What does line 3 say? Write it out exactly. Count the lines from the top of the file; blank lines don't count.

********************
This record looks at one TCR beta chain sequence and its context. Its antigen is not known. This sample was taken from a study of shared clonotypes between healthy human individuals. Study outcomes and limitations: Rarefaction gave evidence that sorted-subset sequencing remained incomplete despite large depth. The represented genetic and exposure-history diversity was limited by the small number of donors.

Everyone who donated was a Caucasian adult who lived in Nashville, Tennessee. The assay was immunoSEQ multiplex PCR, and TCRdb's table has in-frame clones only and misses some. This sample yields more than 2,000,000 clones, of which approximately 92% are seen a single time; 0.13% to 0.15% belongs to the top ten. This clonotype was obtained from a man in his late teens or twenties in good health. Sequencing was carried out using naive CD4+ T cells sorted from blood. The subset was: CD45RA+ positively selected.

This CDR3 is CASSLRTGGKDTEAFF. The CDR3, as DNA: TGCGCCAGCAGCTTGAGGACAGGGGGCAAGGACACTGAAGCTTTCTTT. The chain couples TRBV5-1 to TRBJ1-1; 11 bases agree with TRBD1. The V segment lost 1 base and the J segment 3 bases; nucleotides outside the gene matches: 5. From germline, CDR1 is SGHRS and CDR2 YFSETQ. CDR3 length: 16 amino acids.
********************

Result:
This CDR3 is CASSLRTGGKDTEAFF. The CDR3, as DNA: TGCGCCAGCAGCTTGAGGACAGGGGGCAAGGACACTGAAGCTTTCTTT. The chain couples TRBV5-1 to TRBJ1-1; 11 bases agree with TRBD1. The V segment lost 1 base and the J segment 3 bases; nucleotides outside the gene matches: 5. From germline, CDR1 is SGHRS and CDR2 YFSETQ. CDR3 length: 16 amino acids.